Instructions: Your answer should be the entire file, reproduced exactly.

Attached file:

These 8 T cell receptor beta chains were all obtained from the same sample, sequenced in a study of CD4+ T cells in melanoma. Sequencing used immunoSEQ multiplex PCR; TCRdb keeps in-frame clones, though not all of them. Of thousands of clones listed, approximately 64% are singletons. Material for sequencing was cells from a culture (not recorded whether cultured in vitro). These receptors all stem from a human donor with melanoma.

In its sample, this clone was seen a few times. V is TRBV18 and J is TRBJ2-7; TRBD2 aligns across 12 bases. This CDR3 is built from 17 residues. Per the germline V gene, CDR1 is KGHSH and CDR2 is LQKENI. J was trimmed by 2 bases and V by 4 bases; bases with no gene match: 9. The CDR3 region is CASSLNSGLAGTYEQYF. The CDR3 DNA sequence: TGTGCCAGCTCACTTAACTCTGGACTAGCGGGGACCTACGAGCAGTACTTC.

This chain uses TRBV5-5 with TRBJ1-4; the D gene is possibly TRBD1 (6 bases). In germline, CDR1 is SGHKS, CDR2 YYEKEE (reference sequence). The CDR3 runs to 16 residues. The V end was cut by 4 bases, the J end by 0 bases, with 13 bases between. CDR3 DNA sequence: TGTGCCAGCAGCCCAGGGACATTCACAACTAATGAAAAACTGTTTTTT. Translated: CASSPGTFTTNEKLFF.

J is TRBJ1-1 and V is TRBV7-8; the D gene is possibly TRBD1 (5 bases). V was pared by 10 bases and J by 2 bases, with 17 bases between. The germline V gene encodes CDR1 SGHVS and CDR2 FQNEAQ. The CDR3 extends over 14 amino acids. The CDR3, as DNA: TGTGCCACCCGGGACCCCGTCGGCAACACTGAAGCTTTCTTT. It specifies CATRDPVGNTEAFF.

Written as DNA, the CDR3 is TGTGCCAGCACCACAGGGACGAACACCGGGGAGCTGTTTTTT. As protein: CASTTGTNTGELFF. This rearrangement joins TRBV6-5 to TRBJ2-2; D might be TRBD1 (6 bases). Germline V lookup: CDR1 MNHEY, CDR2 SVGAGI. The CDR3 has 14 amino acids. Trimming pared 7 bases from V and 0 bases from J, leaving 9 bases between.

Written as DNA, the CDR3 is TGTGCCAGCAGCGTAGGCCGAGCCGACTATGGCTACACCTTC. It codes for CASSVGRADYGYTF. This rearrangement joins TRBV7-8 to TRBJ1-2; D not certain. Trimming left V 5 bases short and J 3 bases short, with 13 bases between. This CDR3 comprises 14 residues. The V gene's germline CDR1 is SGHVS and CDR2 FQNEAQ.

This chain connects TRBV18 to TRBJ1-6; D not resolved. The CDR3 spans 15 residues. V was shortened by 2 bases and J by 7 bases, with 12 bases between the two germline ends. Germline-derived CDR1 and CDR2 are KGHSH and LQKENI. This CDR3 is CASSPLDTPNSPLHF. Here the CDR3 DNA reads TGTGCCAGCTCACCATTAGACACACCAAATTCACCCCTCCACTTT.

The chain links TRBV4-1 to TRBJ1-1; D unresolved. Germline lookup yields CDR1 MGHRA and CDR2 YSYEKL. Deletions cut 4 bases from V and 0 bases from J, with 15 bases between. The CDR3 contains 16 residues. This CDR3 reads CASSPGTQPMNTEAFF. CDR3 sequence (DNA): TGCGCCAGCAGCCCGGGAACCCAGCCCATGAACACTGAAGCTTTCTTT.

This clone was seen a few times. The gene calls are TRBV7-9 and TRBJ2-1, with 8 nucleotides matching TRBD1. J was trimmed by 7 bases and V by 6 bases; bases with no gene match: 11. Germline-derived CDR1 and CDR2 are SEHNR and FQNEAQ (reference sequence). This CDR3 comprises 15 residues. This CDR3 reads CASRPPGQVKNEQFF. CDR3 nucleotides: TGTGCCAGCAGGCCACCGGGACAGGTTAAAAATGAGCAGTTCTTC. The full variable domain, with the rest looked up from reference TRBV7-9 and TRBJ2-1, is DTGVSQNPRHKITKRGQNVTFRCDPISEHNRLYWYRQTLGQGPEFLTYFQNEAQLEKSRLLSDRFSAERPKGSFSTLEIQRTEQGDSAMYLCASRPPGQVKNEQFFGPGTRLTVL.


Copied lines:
These 8 T cell receptor beta chains were all obtained from the same sample, sequenced in a study of CD4+ T cells in melanoma. Sequencing used immunoSEQ multiplex PCR; TCRdb keeps in-frame clones, though not all of them. Of thousands of clones listed, approximately 64% are singletons. Material for sequencing was cells from a culture (not recorded whether cultured in vitro). These receptors all stem from a human donor with melanoma.

In its sample, this clone was seen a few times. V is TRBV18 and J is TRBJ2-7; TRBD2 aligns across 12 bases. This CDR3 is built from 17 residues. Per the germline V gene, CDR1 is KGHSH and CDR2 is LQKENI. J was trimmed by 2 bases and V by 4 bases; bases with no gene match: 9. The CDR3 region is CASSLNSGLAGTYEQYF. The CDR3 DNA sequence: TGTGCCAGCTCACTTAACTCTGGACTAGCGGGGACCTACGAGCAGTACTTC.

This chain uses TRBV5-5 with TRBJ1-4; the D gene is possibly TRBD1 (6 bases). In germline, CDR1 is SGHKS, CDR2 YYEKEE (reference sequence). The CDR3 runs to 16 residues. The V end was cut by 4 bases, the J end by 0 bases, with 13 bases between. CDR3 DNA sequence: TGTGCCAGCAGCCCAGGGACATTCACAACTAATGAAAAACTGTTTTTT. Translated: CASSPGTFTTNEKLFF.

J is TRBJ1-1 and V is TRBV7-8; the D gene is possibly TRBD1 (5 bases). V was pared by 10 bases and J by 2 bases, with 17 bases between. The germline V gene encodes CDR1 SGHVS and CDR2 FQNEAQ. The CDR3 extends over 14 amino acids. The CDR3, as DNA: TGTGCCACCCGGGACCCCGTCGGCAACACTGAAGCTTTCTTT. It specifies CATRDPVGNTEAFF.

Written as DNA, the CDR3 is TGTGCCAGCACCACAGGGACGAACACCGGGGAGCTGTTTTTT. As protein: CASTTGTNTGELFF. This rearrangement joins TRBV6-5 to TRBJ2-2; D might be TRBD1 (6 bases). Germline V lookup: CDR1 MNHEY, CDR2 SVGAGI. The CDR3 has 14 amino acids. Trimming pared 7 bases from V and 0 bases from J, leaving 9 bases between.

Written as DNA, the CDR3 is TGTGCCAGCAGCGTAGGCCGAGCCGACTATGGCTACACCTTC. It codes for CASSVGRADYGYTF. This rearrangement joins TRBV7-8 to TRBJ1-2; D not certain. Trimming left V 5 bases short and J 3 bases short, with 13 bases between. This CDR3 comprises 14 residues. The V gene's germline CDR1 is SGHVS and CDR2 FQNEAQ.

This chain connects TRBV18 to TRBJ1-6; D not resolved. The CDR3 spans 15 residues. V was shortened by 2 bases and J by 7 bases, with 12 bases between the two germline ends. Germline-derived CDR1 and CDR2 are KGHSH and LQKENI. This CDR3 is CASSPLDTPNSPLHF. Here the CDR3 DNA reads TGTGCCAGCTCACCATTAGACACACCAAATTCACCCCTCCACTTT.

The chain links TRBV4-1 to TRBJ1-1; D unresolved. Germline lookup yields CDR1 MGHRA and CDR2 YSYEKL. Deletions cut 4 bases from V and 0 bases from J, with 15 bases between. The CDR3 contains 16 residues. This CDR3 reads CASSPGTQPMNTEAFF. CDR3 sequence (DNA): TGCGCCAGCAGCCCGGGAACCCAGCCCATGAACACTGAAGCTTTCTTT.

This clone was seen a few times. The gene calls are TRBV7-9 and TRBJ2-1, with 8 nucleotides matching TRBD1. J was trimmed by 7 bases and V by 6 bases; bases with no gene match: 11. Germline-derived CDR1 and CDR2 are SEHNR and FQNEAQ (reference sequence). This CDR3 comprises 15 residues. This CDR3 reads CASRPPGQVKNEQFF. CDR3 nucleotides: TGTGCCAGCAGGCCACCGGGACAGGTTAAAAATGAGCAGTTCTTC. The full variable domain, with the rest looked up from reference TRBV7-9 and TRBJ2-1, is DTGVSQNPRHKITKRGQNVTFRCDPISEHNRLYWYRQTLGQGPEFLTYFQNEAQLEKSRLLSDRFSAERPKGSFSTLEIQRTEQGDSAMYLCASRPPGQVKNEQFFGPGTRLTVL.